History & Culture

Memories of Madras Turning the pages of time

MEETING OF MINDS: Mahatma Gandhi chatting with C. Rajagopalachari at the Basin Bridge railway station in 1940.  

I grew up in Kizhanatham village (Tirunelveli) by the river Tamiraparani. For us, Madras was like another country. I first set out from my village in 1940, boarding a train to Madras ? to see Gandhiji. I was all of eight, but looked much older, and managed to reach Madras safely.

Not many people travelled by train; also there was no concept of reserving tickets. But, one could still travel in comfort. The stations were well-maintained and there was no fear of theft. You could leave your bag anywhere, and return to find it right there.

I got down at the crowded West Mambalam station. The English sergeants did a fine job controlling the crowds that thronged the station on their way to see the Mahatma. Gandhiji was staying at Mangala Bhavan in T. Nagar, and I was among thousands of hopefuls who set forth for his darshan. Rajaji, who was at the entrance of the building, requested us to leave, saying the Mahatma needed to rest. We did not pay heed. But, the minute Gandhiji came up to the window and waved at us, we dispersed without a word. That was the kind of respect he commanded.

There was a prayer meeting held on a large playground in T. Nagar; I headed there too, and got to stand behind the dais. I can still remember the strains of ?Baja Mana Pyare Seetharam' that the entire congregation sang, led by Pyarelal Nayyar. And, when a section of the crowd would not repeat the bhajan, he would lovingly chide them to sing louder.

City lights beckon

I went back to the village after a week in Madras, taking in all the temples and city life, and returned to Madras nine years later, in search of a job. Those days, Madras used to be very clean. The thinnais (pyols) in front of most homes would turn into shelters for the floating population during the night.

And, as early as 4 in the morning, the public lavatories would be cleaned and thrown open for use. This ensured that the roads stayed clean. Commuting was a dream too, thanks to the trams.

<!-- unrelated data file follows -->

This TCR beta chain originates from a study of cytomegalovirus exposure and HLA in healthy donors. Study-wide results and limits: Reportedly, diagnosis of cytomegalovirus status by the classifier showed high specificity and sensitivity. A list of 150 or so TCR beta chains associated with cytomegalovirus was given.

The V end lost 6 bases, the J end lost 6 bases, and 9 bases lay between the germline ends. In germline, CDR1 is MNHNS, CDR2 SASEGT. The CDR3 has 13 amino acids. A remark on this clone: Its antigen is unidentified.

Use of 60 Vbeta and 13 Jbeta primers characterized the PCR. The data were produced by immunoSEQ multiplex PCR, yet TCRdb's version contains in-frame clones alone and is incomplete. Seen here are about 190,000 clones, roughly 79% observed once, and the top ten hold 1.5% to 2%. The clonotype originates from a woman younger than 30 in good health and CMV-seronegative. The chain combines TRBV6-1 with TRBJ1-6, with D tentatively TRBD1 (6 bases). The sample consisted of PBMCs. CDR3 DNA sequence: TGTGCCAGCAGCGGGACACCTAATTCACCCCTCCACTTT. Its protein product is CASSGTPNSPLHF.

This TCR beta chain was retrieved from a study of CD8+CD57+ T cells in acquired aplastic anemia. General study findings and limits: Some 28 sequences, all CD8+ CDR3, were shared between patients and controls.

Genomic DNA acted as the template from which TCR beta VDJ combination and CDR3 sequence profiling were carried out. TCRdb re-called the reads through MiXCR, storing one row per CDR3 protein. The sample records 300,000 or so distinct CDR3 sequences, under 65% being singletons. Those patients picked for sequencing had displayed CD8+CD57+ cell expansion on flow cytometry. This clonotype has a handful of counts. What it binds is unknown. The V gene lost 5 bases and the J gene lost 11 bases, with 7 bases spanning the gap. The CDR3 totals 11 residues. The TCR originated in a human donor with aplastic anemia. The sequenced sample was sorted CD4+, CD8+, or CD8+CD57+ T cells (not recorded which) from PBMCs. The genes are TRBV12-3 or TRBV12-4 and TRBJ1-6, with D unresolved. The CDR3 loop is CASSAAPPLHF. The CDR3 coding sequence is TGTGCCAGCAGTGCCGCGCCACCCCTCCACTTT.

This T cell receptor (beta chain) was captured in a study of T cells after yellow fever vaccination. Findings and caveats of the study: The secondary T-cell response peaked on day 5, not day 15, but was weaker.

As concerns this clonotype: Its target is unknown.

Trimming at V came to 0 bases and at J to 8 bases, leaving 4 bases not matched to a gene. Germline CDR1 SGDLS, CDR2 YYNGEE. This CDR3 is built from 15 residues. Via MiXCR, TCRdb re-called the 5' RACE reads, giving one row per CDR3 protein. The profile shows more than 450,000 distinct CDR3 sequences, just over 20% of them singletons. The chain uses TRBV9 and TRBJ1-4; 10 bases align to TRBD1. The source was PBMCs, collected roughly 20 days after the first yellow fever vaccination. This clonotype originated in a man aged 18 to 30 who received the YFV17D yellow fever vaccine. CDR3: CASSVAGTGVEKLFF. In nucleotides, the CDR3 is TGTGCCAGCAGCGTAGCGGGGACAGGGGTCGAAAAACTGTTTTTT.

Those who knew English were held in high esteem. And, the school syllabus used to be of a high standard. We had mastered Wren and Martin, and quite a bit of Shakespeare and other classics before we completed SSLC. The verandah of 64, Bells Road, Chepauk, was home for many days, till I found a job in Best and Company for Rs. 80 a month.

Though one could lead a comfortable life with very little money those days, it was still a difficult proposition for many. A full meal cost only two-and-a-half annas, but even that amount was hard to come by. And, we could get 32 padis (measures) of rice for one anna. With five rupees, you could run a house for a month.

Dosais and sweets were a rarity; we had them only at wedding feasts. Those days, we got rice from Burma. And, during World War II, it used to be imported from Brazil. By the time it reached us, the rice would be mouldy and smelly.

After the village and Palayamkottai, where I later studied, Madras was a dream come true. I especially loved the Connemara Library. How it opened my mind! That was where I read the Sack of Srirangam by Krishnaswamy Iyengar, which got me interested in the temple, and later led to my writing the book Tiruvarangan Ula.

Temples were a font of knowledge. During festivals, people would sit outside the gates selling Kovil Ozhugu, and other books about the temple, its rituals, and the like. These books did not boast stylish covers. They scored on literary merit and served as a wonderful introduction to a temple.

A novel cost an anna or two. I particularly remember the English translation of our epics published by Vavilla Press... Now, you hardly find such quality fare.

Soon, I moved jobs and joined the postal department, and began writing in all seriousness. People used to read a lot. Ananda Vikatan, Kalki, Kumudam, Dinamani Kathir?the list was endless.

That was also the time when magazines started training their eyes on reportage of real incidents. Till then, fiction ruled. Saavi, who was the editor of Dinamani, once sent me to write about condemned prisoners. It was an experience that stayed with me for long.

Occasionally, when going to Tirupati, we would drive past Nagari Mooku near Chittoor. There was a small mandapam atop the hill, where palm fronds would be burnt to alert approaching ships and boats that Madras was near. That was our native lighthouse!

What do I miss most about those days? Actually, nothing. I believe change is needed, and have gladly accepted that. I enjoyed Madras then. I do even now.


SRI VENUGOPALAN aka PUSHPA THANGADURAI Born in 1931, he has written more than a thousand short stories and 2,000 novels. He wrote crime novels under the pen name Pushpa Thangadurai, and demystified religion and science and narrated the history of temples in a lucid style for the common man under his real name. He has also written plays, and for TV serials and films. His stories have been translated into all the South Indian languages, and some into Hindi. He has a collection of more than six lakh books on a range of subjects.


Before I found a job at Best and Company, I ran out of money and had been starving for 13 days. I went for the interview wearing someone else’s clothes, and told the official that I needed the job as I had come wearing ‘borrowed feathers’. Impressed with my usage of the Queen’s language and understanding the dire straits I was in, he gave me the job.

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